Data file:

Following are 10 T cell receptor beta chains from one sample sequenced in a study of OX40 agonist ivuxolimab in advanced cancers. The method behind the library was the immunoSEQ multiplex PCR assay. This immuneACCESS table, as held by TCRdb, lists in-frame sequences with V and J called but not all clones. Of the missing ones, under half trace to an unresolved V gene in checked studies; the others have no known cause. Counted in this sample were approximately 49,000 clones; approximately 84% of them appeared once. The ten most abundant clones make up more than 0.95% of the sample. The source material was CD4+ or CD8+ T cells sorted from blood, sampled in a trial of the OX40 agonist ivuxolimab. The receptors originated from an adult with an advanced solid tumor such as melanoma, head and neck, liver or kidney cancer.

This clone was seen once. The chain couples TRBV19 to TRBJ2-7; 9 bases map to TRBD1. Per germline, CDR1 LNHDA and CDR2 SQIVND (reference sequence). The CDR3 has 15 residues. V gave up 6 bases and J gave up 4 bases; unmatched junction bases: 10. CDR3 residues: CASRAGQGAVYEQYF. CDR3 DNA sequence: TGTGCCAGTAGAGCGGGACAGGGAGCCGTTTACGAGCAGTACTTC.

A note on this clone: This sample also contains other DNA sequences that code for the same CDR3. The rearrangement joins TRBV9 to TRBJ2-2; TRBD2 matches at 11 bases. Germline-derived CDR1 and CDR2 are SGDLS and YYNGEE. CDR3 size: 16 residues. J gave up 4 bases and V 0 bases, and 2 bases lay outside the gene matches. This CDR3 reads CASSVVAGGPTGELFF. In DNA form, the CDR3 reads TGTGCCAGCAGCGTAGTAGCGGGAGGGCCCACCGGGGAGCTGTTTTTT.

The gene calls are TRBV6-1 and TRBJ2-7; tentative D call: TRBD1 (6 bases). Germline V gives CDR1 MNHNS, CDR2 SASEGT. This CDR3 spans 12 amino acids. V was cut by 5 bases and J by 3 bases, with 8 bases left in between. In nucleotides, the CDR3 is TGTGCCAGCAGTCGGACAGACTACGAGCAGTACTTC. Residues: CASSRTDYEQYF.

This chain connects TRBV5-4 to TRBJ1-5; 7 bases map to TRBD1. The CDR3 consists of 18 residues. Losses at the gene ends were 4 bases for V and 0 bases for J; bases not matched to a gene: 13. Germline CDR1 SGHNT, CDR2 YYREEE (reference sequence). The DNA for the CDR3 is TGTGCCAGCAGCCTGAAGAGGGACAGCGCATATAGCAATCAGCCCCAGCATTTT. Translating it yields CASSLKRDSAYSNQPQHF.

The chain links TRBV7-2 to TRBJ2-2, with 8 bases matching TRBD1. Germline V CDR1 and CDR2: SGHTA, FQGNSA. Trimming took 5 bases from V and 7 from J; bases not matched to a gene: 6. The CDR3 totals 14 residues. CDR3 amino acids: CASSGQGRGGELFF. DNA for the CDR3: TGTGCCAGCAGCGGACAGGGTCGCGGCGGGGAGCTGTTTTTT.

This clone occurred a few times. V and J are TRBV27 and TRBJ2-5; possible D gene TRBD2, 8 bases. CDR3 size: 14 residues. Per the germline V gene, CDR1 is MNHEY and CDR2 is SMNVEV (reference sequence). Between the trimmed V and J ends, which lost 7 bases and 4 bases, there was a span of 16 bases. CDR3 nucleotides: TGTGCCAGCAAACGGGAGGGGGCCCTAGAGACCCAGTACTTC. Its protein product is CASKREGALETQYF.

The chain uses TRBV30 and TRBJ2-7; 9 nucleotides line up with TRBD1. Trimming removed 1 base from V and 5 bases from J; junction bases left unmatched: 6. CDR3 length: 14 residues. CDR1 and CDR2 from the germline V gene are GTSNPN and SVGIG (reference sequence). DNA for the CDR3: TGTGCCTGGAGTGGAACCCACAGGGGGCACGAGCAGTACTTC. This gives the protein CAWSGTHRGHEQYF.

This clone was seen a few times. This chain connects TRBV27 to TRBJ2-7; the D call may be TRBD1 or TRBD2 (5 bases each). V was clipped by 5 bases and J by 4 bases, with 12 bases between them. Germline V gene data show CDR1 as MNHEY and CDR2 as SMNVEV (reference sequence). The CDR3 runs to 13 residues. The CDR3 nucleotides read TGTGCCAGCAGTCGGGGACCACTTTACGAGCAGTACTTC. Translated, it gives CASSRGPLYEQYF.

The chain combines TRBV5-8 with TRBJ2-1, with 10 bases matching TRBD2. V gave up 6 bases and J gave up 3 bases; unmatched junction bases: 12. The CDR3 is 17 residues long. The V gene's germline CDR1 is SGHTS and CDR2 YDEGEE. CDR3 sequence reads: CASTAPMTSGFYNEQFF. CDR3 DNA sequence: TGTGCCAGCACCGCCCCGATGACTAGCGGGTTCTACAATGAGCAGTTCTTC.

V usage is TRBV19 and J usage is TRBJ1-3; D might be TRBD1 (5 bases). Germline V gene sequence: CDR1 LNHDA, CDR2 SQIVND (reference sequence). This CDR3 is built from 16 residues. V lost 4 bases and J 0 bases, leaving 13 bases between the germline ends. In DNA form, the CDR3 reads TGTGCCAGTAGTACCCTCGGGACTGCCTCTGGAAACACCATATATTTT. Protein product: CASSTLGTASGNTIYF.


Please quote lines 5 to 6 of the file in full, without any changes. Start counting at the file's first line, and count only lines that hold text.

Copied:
This chain connects TRBV5-4 to TRBJ1-5; 7 bases map to TRBD1. The CDR3 consists of 18 residues. Losses at the gene ends were 4 bases for V and 0 bases for J; bases not matched to a gene: 13. Germline CDR1 SGHNT, CDR2 YYREEE (reference sequence). The DNA for the CDR3 is TGTGCCAGCAGCCTGAAGAGGGACAGCGCATATAGCAATCAGCCCCAGCATTTT. Translating it yields CASSLKRDSAYSNQPQHF.

The chain links TRBV7-2 to TRBJ2-2, with 8 bases matching TRBD1. Germline V CDR1 and CDR2: SGHTA, FQGNSA. Trimming took 5 bases from V and 7 from J; bases not matched to a gene: 6. The CDR3 totals 14 residues. CDR3 amino acids: CASSGQGRGGELFF. DNA for the CDR3: TGTGCCAGCAGCGGACAGGGTCGCGGCGGGGAGCTGTTTTTT.